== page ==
By Norris Chambers

             When we moved to this area many, many years ago I followed my usual practice of setting up a radio repair shop. I had repaired radios is Cross Cut, Brownwood, San Antonio, Grand Prairie, Dallas and Weatherford and was now about to begin anew in an area that would later become part of White Settlement! The homestead that we were lucky enough to rent, and later buy, consisted primarily of a small box house without interior finishing. A private water company provided water. A pipe with a faucet protruding through the north wall and over a table was the indoor plumbing. In the front yard there was a pipe with a hose connection which the truck that moved us ran over and disrupted what water service we had. There was electric service and we had four lights on cords hanging from where the ceiling would later be. There was a half window where the builder had planned to install a bathroom someday. The improvements included an outdoor toilet several paces north of the house. A little farther north and a little east was a long building that was to serve as a chicken house, cow shed or some other livestock refuge. There was no telephone, no garbage pickup and no paving on any of the residential streets in the area; but we were happy to find some place to live in an era when living facilities were almost non existent. Even Liberator Village was full and could not accommodate new residents.

            My first important action was to close the front of one of the shed compartments, add a crude floor and set up my first radio shop in the new area. Repair business was a little slow at first so I had time to do a few things that I wanted to do. I built a little radio on a masonite panel and mounted it on the wall. Some of the newer houses that were being built had wall radios with an intercom speaker on the front porch. The person at the radio could converse with the visitor at the door. I added the intercom feature to my radio and installed a speaker in the house.  Ella and I could talk back and forth from the shop to the house!

            It wasn’t long before one of the electronic supply salesmen came by. He was interested in my wall radio. He asked if I could build him one. He would furnish a box to fit in the wall and house the radio and we would design a nice aluminum panel for the dial, knobs and switches. Our efforts produced a beautiful unit that fit flush in the wall and worked exactly as it should. He had taken the aluminum panel and had louvers pressed in one side for the speaker and an artist that he knew had done the lettering for the switches and the dial. It was a real work of art and he said he could sell some of them to building contractors. He brought five boxes with panels and I added the parts that resulted in five nice looking units that worked perfectly.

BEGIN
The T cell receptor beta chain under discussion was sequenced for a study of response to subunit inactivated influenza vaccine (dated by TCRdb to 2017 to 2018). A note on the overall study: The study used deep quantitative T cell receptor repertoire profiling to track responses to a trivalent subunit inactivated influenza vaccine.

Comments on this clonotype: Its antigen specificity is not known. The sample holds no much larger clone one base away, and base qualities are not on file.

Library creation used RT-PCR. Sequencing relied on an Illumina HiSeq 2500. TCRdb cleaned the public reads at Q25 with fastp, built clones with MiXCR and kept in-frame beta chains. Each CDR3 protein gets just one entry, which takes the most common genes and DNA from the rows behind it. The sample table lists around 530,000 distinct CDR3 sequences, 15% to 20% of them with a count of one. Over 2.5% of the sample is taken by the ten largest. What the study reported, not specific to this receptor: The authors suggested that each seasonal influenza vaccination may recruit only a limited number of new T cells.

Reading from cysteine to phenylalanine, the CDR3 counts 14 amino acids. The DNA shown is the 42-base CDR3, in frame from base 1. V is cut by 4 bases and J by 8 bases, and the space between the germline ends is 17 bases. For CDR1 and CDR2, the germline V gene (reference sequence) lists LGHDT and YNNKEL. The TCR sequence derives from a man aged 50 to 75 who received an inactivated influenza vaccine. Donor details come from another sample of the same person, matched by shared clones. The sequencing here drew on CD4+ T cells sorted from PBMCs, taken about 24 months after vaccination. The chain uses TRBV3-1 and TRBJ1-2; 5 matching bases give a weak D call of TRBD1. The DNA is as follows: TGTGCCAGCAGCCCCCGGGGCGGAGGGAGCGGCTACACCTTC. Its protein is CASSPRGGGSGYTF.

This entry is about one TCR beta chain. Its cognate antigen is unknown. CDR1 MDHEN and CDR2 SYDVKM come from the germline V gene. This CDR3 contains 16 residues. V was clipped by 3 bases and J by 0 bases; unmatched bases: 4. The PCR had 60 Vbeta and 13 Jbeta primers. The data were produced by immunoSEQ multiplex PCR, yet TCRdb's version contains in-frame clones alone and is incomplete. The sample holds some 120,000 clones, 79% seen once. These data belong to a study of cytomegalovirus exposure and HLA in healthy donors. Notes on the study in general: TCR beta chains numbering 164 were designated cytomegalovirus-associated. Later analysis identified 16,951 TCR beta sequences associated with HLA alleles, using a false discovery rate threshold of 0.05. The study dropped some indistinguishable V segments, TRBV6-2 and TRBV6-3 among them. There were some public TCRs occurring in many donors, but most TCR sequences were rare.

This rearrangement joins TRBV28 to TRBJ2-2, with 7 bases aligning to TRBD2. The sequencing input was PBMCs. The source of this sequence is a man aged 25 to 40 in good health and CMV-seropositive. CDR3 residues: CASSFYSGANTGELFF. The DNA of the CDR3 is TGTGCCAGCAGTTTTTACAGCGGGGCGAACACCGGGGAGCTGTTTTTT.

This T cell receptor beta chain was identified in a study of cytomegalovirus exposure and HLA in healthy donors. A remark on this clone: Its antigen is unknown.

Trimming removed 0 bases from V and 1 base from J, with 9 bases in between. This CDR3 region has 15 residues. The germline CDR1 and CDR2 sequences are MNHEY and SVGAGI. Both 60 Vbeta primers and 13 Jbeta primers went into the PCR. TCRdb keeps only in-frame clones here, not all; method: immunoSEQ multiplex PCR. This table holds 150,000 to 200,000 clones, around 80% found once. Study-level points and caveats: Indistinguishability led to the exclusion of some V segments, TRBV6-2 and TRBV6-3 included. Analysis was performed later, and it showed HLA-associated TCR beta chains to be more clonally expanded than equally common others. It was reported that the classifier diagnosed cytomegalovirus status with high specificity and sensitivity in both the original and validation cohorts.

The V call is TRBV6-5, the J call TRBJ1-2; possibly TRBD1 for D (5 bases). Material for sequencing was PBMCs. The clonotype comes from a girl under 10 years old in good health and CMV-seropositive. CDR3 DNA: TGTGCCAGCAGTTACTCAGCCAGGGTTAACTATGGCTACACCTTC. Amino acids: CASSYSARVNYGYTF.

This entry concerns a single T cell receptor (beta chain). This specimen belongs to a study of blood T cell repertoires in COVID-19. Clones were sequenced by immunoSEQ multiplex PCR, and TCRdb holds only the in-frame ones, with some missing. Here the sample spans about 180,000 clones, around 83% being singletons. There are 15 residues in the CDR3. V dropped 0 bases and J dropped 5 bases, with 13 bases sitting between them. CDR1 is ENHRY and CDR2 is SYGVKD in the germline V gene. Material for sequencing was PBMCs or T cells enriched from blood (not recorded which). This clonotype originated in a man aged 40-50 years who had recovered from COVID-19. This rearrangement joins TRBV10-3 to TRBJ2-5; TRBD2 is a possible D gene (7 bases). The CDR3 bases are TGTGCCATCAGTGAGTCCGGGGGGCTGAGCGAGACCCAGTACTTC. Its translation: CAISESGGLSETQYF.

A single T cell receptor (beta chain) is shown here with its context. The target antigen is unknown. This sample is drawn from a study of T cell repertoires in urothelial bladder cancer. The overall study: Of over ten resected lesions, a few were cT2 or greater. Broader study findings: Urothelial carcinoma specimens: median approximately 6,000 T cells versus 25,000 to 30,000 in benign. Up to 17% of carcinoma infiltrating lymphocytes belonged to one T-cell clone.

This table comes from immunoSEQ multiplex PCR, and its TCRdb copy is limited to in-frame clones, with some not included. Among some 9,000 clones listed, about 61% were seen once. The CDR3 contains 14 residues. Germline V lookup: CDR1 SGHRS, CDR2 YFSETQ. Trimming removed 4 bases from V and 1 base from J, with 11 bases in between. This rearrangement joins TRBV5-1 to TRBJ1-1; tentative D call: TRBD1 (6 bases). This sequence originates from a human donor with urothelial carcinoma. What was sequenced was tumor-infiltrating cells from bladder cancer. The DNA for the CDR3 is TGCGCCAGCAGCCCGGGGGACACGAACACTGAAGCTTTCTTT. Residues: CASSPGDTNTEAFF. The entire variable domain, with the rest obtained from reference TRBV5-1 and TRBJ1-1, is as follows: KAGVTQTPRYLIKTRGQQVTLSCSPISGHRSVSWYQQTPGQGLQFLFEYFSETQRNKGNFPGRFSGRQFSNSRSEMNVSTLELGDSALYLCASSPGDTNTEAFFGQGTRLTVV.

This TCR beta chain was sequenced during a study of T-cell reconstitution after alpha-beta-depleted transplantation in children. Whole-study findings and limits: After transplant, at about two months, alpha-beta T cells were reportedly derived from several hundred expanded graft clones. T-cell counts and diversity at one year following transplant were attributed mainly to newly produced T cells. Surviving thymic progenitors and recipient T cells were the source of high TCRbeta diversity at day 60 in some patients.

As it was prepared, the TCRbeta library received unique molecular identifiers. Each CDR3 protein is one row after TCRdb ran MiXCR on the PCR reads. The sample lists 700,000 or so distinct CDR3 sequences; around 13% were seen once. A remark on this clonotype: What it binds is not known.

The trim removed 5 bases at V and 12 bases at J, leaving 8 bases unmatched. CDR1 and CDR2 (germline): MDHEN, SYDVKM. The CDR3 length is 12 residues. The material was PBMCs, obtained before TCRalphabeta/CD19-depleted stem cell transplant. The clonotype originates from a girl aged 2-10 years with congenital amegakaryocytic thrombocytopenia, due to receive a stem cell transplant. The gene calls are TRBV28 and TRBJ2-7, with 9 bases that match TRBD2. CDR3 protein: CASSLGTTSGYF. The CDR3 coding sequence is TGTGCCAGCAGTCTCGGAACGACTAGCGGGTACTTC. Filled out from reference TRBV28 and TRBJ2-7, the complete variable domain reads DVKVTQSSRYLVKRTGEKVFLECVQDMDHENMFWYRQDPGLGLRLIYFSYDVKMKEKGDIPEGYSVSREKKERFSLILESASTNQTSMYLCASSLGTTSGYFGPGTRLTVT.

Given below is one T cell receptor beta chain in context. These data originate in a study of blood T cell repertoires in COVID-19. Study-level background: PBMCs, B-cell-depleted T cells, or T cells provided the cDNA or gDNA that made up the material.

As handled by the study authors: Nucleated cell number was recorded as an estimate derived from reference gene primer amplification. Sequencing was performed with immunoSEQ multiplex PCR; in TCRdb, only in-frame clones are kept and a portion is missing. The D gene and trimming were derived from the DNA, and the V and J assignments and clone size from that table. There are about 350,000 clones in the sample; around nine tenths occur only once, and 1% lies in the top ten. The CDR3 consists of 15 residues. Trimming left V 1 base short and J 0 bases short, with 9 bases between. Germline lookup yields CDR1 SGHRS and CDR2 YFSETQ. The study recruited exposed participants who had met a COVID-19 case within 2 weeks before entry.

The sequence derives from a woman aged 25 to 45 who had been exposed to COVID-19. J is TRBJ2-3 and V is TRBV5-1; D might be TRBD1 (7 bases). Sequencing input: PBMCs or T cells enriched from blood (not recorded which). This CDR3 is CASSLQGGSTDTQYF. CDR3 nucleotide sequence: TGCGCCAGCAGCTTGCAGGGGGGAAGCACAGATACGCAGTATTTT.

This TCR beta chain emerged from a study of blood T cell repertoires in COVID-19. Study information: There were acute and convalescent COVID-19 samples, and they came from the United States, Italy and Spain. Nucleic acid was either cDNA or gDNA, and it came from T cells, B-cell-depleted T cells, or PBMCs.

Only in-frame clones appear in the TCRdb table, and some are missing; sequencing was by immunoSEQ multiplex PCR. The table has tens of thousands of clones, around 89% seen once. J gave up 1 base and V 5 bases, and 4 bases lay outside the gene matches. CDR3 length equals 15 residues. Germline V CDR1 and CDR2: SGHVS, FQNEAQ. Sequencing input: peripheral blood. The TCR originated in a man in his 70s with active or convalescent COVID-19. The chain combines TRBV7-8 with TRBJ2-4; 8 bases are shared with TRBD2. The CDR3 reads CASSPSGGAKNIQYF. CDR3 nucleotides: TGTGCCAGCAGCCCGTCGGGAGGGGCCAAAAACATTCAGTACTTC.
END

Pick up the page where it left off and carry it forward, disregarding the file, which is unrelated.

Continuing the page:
My partner, Jim Stone, left with the radios and soon disposed of them. We divided a substantial profit and prepared to build some more. After I had ordered parts for fifteen units Jim came in one afternoon with a troubled look on his face.

            “Bad news!” He said. “The city code requires a steel box for our master unit.” The five that we had built could not be used and we would have to change the box or take them back. We made a quick decision to have some steel boxes made and continue our project. A couple of days later Jim brought five steel boxes and the radios. I soon changed the enclosure and he took our little jewels to be installed. This time there was no problem, so we continued to work on the next fifteen.

            Since we were industrious workers we soon had the fifteen new units ready to sell. We were making plans for a screen printing process to replace the hand-lettered panels. As before, the units were quickly disposed of and we were enjoying our financial success and making serious plans for the future. I was disappointed when the fifteen units were brought back and Jim explained that the box must contain an electrical outlet so that the electronics could be removed for service without disconnecting any wiring. Once more we modified the units by installing an outlet box inside our steel case and an electrical plug on the radio unit. The inspector was satisfied and again we were encouraged to continue.

            We were doing well with our new screen printed front panel and the construction of 25 new radio units. Jim brought bad news again. A new ordinance required that all equipment such as our radios must be approved by the Underwriter’s Laboratory and be appropriately labeled. I wrote a letter inquiring about the procedure for getting an approval. I was told that a finished sample must be submitted for analysis and that it would be inspected and evaluated for $1600.00. 

Additional inspections that might be required would cost $800.00 each.

            A quick conference resulted in our decision to discontinue the wall radio project and try something else. He concentrated on selling radio parts to repair shops and I concentrated on repairing radios.

            Was our manufacturing enterprise a lot of fun? Yes, it was fun! A similar way to have this kind of fun might be to try selling postage stamps to a customer who is using smoke signals!